Inclusive Masculinity and Facebook Photographs Among Early Emerging Adults at a British University

Scoats, Ryan (2015) Inclusive Masculinity and Facebook Photographs Among Early Emerging Adults at a British University. Journal of Adolescent Research, 32 (3). pp. 323-345. ISSN 0743-5584

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Abstract

Central to debates about the construction of masculinity in sociology is the influence of culture and what constitutes acceptable displays of masculinity. This article adopts a novel approach in examining this question. It adopts a summative content analysis, combined with a semiotic analysis, of 1,100 Facebook photographs, in order to explore the underlying meanings within the photos and the performances of masculinity. Facebook photographs from 44, straight, White, male, early emerging adults attending the same university are used as a representation of an individual’s ideal self. These are then analyzed in order to determine the behaviors endorsed by peer culture. It was found that the sample overwhelmingly adopted inclusive behaviors (including homosocial tactility, dancing, and kissing each other), and inclusive masculinity theory was utilized to contextualize participants’ constructions of masculinity. Thus, this research shows that emerging adult males at this university construct their masculine identities away from previous orthodox archetypes. It is argued that the reducing importance of gendered behavior patterns may represent an adoption of what are perceived as wider cultural norms and act as a symbol of adulthood to these early emerging adults.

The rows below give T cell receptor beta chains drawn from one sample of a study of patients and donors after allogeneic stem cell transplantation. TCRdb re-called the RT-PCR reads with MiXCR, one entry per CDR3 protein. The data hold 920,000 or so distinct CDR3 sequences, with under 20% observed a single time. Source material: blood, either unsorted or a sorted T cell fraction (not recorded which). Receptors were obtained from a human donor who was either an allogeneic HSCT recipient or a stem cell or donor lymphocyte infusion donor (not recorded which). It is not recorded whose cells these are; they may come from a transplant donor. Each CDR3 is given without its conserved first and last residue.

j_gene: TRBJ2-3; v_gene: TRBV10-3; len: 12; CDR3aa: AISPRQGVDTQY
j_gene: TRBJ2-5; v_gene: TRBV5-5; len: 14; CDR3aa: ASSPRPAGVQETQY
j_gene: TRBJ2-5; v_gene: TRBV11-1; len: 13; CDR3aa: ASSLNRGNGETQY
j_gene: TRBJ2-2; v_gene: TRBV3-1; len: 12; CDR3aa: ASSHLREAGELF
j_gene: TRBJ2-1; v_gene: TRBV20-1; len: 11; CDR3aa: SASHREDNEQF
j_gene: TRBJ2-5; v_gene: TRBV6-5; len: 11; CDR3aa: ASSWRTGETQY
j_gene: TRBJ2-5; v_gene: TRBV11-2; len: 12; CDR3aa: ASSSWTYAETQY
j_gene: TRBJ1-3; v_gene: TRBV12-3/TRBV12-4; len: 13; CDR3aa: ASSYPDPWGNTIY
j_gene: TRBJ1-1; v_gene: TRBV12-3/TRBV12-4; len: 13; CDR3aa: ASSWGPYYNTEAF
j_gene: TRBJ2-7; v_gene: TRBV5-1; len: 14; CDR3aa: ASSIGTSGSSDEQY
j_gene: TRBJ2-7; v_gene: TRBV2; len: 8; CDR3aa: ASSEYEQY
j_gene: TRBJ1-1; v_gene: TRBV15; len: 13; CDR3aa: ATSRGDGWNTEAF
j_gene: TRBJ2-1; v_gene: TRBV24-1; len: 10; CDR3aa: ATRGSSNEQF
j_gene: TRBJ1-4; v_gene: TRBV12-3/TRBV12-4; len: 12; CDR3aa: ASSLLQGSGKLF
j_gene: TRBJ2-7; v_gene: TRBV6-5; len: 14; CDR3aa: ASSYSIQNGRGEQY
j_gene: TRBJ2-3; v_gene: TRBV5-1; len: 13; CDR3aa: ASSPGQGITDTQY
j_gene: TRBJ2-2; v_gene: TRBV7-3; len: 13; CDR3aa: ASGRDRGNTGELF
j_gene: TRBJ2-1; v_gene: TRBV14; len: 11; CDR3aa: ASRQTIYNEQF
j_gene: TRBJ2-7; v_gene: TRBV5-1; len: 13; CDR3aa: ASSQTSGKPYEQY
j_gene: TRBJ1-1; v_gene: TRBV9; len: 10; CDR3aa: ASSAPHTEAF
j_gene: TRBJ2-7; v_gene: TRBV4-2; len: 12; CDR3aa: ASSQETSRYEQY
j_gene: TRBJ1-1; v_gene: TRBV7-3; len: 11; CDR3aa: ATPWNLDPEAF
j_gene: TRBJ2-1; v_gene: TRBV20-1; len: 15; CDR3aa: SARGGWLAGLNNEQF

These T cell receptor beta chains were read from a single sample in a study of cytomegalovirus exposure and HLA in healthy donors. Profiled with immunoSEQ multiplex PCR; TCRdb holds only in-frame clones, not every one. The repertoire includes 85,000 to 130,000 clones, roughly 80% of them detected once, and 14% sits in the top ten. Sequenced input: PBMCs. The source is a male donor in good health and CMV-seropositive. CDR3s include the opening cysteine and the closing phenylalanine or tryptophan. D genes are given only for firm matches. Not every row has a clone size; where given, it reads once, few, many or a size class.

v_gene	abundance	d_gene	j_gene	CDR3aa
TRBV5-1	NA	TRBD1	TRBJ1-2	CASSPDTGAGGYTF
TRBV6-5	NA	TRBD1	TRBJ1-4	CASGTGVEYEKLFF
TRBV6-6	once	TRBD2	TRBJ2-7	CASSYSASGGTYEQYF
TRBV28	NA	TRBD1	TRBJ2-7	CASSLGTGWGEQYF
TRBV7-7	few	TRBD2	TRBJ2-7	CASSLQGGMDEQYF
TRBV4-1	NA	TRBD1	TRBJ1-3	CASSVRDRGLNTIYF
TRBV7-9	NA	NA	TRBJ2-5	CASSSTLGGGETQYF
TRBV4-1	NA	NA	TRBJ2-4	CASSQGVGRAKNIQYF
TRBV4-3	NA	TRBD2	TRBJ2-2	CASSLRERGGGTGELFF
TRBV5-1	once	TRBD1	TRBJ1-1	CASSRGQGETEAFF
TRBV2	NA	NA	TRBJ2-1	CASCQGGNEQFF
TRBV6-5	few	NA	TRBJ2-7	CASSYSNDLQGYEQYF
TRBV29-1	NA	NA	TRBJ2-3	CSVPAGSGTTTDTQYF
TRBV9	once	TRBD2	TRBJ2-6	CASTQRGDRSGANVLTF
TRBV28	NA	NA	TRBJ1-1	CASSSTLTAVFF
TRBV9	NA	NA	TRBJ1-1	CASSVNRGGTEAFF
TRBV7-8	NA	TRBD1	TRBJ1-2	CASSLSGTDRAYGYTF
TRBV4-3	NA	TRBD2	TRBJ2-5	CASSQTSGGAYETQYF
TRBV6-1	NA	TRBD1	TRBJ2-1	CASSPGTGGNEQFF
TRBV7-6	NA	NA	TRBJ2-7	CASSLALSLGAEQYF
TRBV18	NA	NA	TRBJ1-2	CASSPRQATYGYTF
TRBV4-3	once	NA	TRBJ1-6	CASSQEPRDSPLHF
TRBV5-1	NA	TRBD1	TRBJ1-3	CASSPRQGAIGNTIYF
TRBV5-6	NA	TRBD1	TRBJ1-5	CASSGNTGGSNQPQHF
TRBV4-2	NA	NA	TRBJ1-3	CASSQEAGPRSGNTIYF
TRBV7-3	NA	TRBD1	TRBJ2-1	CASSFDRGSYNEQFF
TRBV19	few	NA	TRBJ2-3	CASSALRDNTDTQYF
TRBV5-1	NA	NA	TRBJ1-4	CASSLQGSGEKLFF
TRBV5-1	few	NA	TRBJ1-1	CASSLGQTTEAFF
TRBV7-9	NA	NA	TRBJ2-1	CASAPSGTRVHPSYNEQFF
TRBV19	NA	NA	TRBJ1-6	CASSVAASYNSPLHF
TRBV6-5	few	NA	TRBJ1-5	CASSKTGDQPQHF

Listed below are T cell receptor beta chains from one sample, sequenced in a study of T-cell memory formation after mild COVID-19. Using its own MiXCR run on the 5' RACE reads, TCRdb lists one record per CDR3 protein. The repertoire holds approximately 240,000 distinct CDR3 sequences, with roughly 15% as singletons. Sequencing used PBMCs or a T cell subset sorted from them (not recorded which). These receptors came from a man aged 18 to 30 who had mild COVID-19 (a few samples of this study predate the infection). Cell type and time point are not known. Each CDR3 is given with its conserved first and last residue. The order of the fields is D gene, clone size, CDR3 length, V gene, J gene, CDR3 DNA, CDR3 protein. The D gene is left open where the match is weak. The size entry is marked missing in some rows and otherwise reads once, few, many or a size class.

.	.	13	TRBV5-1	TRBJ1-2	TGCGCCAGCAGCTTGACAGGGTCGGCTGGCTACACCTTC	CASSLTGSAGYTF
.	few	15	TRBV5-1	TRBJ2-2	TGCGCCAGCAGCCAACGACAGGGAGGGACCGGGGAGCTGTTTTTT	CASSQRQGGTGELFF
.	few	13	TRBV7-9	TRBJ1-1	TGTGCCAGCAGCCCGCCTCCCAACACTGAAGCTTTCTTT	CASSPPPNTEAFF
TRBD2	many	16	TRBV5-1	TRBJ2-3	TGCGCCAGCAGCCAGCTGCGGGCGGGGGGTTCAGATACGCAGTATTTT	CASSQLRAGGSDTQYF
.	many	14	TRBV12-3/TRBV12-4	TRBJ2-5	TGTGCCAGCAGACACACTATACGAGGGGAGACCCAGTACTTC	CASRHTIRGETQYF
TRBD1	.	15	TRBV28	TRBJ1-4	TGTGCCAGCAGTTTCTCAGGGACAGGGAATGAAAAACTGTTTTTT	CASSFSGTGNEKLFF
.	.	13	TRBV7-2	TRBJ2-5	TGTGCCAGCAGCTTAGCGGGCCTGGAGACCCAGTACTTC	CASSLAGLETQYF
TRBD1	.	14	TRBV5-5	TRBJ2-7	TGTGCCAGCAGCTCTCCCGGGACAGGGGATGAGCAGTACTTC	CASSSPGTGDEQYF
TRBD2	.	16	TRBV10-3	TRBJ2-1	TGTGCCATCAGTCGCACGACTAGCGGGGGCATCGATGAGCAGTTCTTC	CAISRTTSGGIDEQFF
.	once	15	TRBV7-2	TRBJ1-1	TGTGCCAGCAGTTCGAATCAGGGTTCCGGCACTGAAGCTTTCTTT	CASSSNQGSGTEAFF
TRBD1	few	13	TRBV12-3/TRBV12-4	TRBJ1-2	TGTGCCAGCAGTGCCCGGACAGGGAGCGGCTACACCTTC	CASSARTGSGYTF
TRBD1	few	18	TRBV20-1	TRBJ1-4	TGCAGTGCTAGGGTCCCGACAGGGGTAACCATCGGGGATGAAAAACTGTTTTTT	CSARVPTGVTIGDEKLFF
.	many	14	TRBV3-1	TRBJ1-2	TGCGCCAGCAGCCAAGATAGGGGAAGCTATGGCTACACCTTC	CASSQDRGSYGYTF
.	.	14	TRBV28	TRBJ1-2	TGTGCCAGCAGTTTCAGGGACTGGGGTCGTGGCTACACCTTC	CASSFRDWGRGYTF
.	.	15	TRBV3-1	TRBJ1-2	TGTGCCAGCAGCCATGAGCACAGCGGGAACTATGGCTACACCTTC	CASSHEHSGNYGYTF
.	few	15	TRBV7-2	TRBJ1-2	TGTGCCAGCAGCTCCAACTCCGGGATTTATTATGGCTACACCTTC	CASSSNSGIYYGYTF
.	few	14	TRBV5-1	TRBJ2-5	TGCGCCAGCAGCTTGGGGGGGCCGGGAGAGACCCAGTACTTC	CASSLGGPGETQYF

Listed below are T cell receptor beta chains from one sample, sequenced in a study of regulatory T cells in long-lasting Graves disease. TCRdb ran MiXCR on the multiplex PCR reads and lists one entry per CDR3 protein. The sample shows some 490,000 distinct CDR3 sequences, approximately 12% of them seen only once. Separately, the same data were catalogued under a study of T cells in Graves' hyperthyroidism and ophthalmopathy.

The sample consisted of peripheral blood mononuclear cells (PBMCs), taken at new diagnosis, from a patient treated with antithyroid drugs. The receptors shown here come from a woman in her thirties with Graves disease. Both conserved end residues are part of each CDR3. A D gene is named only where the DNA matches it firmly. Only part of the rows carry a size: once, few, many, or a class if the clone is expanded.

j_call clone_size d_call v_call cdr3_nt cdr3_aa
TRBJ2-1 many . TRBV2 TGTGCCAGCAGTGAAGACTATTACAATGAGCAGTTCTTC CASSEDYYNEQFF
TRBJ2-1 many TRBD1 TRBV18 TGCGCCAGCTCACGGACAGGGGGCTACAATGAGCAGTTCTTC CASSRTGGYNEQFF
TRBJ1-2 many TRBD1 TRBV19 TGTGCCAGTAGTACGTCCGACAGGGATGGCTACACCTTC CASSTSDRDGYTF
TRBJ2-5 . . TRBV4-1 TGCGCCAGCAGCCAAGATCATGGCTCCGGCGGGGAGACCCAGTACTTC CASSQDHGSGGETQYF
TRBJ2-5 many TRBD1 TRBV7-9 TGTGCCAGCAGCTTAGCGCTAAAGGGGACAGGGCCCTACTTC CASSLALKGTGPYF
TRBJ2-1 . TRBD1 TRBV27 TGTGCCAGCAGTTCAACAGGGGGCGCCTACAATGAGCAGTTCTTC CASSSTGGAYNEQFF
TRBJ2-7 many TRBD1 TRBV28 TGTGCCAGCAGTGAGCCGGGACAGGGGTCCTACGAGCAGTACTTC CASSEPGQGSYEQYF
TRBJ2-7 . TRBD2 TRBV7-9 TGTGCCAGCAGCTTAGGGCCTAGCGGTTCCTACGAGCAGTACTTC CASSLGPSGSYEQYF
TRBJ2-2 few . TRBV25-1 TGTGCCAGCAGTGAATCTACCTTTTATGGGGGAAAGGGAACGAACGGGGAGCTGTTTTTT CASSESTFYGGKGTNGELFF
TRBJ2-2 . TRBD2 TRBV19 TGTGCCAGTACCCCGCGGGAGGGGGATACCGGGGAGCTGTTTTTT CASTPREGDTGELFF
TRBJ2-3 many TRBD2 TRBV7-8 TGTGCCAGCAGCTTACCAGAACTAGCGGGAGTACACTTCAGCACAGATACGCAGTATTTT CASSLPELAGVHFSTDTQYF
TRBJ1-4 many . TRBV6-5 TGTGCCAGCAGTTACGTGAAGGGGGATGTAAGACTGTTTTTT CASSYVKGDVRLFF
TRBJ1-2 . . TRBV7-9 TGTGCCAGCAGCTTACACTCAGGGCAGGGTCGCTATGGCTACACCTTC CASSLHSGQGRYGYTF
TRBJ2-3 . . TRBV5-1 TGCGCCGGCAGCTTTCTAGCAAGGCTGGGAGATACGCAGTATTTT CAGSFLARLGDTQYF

Item Type: Article
Subjects: L300 Sociology
Divisions: Faculty of Arts, Design and Media > Centre for Media and Cultural Research
Faculty of Health, Education and Life Sciences > Centre for Social Care, Health and Related Research (C-SHARR) > Health and Wellbeing
Faculty of Health, Education and Life Sciences > Centre for Study of Practice and Culture in Education (C-SPACE) > Re-thinking Childhood
Faculty of Health, Education and Life Sciences > School of Health Sciences
UoA Collections > UoA23: Sociology
UoA Collections > UoA36: Communication, Cultural and Media Studies, Library and Information Management
Depositing User: Ryan Scoats
Date Deposited: 29 Sep 2017 06:05
Last Modified: 03 Oct 2017 10:58
URI: http://www.open-access.bcu.ac.uk/id/eprint/5194

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